Hurricane Ian almost a Category 5 as it nears Florida
Florida’s heavily-populated Gulf Coast—specifically, the stretch from Naples to Sarasota—is at the highest risk for devastating storm damage Wednesday afternoon. About 7 a.m., the storm had top winds of 155 mph, just short of the speed for the most dangerous category of hurricanes. The U.S. Air Force confirmed that Ian gathered strength in the Gulf of Mexico after roughing up western Cuba, damaging so much of the electric grid that the whole island lost power.
What’s predicted to happen? Ian could push ashore as much as 12 feet of ocean water, the U.S. National Hurricane Center in Miami says. Rainfall near the landfall site could top 18 inches. At 6 a.m., Ian was centered on a spot about 55 miles southwest of Naples. Since the early morning hours, Florida Gulf winds have already exceeded the tropical storm force of 39 mph. More than 2.5 million people have been told to evacuate.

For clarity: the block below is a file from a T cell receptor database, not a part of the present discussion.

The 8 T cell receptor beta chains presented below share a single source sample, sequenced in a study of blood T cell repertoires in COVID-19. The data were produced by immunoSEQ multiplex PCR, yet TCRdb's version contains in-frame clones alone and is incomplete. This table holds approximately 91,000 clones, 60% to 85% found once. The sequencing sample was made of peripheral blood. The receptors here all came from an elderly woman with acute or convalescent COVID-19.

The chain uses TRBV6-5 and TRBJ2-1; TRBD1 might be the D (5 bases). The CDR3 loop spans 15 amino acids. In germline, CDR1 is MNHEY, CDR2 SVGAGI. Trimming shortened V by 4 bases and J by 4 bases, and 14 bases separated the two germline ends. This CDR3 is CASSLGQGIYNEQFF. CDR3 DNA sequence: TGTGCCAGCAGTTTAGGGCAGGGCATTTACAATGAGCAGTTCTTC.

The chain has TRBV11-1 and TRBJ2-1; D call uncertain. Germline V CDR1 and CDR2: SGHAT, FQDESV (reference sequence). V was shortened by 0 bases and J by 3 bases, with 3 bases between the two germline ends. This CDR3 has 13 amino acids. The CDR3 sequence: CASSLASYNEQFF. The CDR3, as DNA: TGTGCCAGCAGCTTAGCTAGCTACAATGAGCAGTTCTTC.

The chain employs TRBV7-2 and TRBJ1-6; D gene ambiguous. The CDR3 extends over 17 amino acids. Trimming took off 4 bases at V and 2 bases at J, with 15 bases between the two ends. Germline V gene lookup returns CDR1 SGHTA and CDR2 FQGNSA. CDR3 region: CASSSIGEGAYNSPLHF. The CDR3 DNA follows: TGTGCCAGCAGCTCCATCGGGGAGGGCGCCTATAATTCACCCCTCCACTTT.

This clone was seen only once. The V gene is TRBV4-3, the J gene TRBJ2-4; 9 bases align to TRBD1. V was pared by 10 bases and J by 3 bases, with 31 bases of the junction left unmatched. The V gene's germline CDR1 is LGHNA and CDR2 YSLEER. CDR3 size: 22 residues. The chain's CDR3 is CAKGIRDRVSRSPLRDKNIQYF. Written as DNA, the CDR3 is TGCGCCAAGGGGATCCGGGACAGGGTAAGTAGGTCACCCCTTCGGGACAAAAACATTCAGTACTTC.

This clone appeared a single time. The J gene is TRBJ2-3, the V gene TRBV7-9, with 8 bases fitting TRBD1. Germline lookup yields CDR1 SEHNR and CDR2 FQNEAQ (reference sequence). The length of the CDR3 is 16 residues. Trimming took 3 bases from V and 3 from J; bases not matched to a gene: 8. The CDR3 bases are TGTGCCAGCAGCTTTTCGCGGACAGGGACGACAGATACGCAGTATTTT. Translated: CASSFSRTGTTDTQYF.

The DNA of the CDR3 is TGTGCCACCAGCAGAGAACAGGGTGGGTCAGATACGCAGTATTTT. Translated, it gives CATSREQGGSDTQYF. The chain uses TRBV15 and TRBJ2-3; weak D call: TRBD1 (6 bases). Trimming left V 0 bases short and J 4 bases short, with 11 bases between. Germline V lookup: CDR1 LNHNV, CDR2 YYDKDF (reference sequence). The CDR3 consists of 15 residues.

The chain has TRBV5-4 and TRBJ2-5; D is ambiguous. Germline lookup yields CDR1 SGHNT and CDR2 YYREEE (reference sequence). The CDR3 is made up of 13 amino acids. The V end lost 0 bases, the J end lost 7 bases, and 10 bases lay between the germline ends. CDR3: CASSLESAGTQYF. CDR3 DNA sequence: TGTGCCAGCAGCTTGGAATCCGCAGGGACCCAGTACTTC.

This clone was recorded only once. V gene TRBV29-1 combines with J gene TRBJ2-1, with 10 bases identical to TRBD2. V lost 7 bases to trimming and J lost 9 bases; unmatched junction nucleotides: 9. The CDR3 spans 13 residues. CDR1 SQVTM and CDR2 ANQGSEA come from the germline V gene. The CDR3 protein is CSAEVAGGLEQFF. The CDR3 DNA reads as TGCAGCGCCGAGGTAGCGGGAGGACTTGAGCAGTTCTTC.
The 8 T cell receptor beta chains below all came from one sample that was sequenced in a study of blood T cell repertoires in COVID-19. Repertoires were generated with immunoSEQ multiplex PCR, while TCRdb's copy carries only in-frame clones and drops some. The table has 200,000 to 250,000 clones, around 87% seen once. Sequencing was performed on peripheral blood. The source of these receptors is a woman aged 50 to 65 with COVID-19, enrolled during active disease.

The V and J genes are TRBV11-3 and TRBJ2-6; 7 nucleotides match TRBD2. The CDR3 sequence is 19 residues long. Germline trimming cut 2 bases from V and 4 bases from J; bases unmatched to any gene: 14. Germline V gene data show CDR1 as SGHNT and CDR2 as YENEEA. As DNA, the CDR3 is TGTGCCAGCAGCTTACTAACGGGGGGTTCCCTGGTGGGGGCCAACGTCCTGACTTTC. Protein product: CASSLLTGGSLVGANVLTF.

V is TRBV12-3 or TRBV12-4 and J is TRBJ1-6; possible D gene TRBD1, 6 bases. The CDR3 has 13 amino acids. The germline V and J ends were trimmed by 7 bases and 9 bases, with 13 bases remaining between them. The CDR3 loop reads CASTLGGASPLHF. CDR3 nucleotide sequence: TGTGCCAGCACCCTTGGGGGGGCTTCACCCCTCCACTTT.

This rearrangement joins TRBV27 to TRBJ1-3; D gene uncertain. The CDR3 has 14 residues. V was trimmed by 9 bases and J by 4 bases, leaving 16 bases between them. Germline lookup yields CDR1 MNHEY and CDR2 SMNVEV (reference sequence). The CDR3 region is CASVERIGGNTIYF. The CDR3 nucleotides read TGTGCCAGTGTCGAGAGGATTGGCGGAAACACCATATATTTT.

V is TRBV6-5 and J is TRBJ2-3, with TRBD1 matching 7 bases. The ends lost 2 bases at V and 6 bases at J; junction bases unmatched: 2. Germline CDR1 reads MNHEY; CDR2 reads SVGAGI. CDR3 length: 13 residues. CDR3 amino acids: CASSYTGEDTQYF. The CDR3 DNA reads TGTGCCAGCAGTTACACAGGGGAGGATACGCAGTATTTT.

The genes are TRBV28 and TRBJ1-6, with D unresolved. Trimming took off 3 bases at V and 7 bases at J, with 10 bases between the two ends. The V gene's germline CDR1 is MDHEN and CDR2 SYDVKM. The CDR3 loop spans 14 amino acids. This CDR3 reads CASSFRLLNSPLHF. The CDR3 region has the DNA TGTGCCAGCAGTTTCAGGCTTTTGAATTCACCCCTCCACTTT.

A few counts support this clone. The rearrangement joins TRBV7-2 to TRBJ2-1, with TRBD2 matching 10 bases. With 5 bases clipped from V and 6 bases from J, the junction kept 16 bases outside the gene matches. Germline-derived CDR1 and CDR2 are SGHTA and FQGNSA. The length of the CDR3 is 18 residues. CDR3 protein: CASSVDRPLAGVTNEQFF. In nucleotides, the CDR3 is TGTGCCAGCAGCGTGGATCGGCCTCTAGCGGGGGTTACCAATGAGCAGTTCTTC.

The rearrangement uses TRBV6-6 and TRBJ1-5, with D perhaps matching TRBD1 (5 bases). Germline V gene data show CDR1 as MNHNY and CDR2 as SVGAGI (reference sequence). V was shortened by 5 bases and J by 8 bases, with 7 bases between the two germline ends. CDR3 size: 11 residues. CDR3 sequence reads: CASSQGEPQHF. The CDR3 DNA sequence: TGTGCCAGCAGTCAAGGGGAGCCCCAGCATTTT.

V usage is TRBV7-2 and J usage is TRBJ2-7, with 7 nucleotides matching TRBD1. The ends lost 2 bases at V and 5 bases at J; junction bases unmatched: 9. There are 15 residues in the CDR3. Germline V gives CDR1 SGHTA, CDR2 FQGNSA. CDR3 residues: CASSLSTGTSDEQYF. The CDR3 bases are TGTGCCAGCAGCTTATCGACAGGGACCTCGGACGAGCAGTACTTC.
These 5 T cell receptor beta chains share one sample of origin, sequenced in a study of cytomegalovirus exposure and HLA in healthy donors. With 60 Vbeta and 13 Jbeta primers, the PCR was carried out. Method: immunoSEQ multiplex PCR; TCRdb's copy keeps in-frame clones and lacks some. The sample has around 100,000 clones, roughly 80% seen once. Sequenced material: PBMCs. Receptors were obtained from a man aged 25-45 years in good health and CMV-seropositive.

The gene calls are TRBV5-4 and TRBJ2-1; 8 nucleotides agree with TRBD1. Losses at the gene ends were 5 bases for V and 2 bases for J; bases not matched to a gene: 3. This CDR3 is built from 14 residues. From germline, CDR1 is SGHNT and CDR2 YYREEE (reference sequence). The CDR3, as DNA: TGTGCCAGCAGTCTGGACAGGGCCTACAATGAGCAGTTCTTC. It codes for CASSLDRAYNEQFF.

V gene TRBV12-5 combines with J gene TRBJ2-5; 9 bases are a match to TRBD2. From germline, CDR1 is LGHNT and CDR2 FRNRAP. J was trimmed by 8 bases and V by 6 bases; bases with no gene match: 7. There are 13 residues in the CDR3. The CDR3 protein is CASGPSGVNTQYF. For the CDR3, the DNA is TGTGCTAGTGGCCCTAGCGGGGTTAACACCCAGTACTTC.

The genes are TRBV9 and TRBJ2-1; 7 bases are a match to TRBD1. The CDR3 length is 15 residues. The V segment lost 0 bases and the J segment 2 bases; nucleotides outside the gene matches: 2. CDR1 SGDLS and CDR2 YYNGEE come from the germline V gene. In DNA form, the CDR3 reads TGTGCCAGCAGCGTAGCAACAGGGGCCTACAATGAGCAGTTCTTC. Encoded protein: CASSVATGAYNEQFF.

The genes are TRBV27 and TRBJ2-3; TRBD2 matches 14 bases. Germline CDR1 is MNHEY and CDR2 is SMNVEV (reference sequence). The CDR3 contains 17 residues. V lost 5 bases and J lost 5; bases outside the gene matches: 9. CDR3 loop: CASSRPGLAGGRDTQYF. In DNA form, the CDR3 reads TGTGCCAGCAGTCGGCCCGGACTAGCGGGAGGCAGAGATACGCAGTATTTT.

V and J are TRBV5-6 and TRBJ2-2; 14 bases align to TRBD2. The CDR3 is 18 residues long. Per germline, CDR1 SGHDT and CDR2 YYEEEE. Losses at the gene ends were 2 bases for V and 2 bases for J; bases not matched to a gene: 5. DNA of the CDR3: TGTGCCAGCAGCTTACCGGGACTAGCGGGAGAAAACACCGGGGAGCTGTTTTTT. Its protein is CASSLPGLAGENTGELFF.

Dig Deeper: From the WORLD archives, read Jamie Dean’s article about 2019 Daniel of the Year Michael Miller’s work helping Honduras recover from a deadly hurricane.
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